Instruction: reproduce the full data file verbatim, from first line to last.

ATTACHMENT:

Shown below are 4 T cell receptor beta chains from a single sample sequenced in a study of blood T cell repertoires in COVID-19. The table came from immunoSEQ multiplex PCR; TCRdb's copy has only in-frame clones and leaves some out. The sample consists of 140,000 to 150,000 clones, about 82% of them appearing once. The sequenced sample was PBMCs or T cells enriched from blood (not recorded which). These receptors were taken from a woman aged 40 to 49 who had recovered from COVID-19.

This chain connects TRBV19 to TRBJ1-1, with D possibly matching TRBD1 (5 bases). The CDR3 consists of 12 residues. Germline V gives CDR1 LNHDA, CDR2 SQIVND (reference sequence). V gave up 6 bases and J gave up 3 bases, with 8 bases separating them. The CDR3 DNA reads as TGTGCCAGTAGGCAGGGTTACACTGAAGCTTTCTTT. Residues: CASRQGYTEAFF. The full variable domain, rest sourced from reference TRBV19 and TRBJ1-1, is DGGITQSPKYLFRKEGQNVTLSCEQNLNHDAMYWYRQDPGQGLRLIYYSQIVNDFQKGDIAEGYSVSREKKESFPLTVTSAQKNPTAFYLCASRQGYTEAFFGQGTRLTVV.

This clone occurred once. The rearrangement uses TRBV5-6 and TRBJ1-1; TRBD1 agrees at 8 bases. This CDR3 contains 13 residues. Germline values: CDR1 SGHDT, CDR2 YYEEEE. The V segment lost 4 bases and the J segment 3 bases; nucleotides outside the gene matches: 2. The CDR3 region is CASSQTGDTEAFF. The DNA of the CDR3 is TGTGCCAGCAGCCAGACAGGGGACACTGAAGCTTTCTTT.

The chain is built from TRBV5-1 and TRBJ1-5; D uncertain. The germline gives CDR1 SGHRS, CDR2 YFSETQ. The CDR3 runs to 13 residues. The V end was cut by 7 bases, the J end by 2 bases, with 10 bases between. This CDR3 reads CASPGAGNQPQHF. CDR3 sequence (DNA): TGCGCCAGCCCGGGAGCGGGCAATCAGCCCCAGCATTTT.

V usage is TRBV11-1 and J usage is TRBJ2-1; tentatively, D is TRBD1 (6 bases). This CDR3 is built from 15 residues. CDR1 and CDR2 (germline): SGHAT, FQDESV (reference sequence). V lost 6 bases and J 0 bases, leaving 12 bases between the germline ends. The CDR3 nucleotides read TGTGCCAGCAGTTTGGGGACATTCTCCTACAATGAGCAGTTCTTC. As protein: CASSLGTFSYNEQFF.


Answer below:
Shown below are 4 T cell receptor beta chains from a single sample sequenced in a study of blood T cell repertoires in COVID-19. The table came from immunoSEQ multiplex PCR; TCRdb's copy has only in-frame clones and leaves some out. The sample consists of 140,000 to 150,000 clones, about 82% of them appearing once. The sequenced sample was PBMCs or T cells enriched from blood (not recorded which). These receptors were taken from a woman aged 40 to 49 who had recovered from COVID-19.

This chain connects TRBV19 to TRBJ1-1, with D possibly matching TRBD1 (5 bases). The CDR3 consists of 12 residues. Germline V gives CDR1 LNHDA, CDR2 SQIVND (reference sequence). V gave up 6 bases and J gave up 3 bases, with 8 bases separating them. The CDR3 DNA reads as TGTGCCAGTAGGCAGGGTTACACTGAAGCTTTCTTT. Residues: CASRQGYTEAFF. The full variable domain, rest sourced from reference TRBV19 and TRBJ1-1, is DGGITQSPKYLFRKEGQNVTLSCEQNLNHDAMYWYRQDPGQGLRLIYYSQIVNDFQKGDIAEGYSVSREKKESFPLTVTSAQKNPTAFYLCASRQGYTEAFFGQGTRLTVV.

This clone occurred once. The rearrangement uses TRBV5-6 and TRBJ1-1; TRBD1 agrees at 8 bases. This CDR3 contains 13 residues. Germline values: CDR1 SGHDT, CDR2 YYEEEE. The V segment lost 4 bases and the J segment 3 bases; nucleotides outside the gene matches: 2. The CDR3 region is CASSQTGDTEAFF. The DNA of the CDR3 is TGTGCCAGCAGCCAGACAGGGGACACTGAAGCTTTCTTT.

The chain is built from TRBV5-1 and TRBJ1-5; D uncertain. The germline gives CDR1 SGHRS, CDR2 YFSETQ. The CDR3 runs to 13 residues. The V end was cut by 7 bases, the J end by 2 bases, with 10 bases between. This CDR3 reads CASPGAGNQPQHF. CDR3 sequence (DNA): TGCGCCAGCCCGGGAGCGGGCAATCAGCCCCAGCATTTT.

V usage is TRBV11-1 and J usage is TRBJ2-1; tentatively, D is TRBD1 (6 bases). This CDR3 is built from 15 residues. CDR1 and CDR2 (germline): SGHAT, FQDESV (reference sequence). V lost 6 bases and J 0 bases, leaving 12 bases between the germline ends. The CDR3 nucleotides read TGTGCCAGCAGTTTGGGGACATTCTCCTACAATGAGCAGTTCTTC. As protein: CASSLGTFSYNEQFF.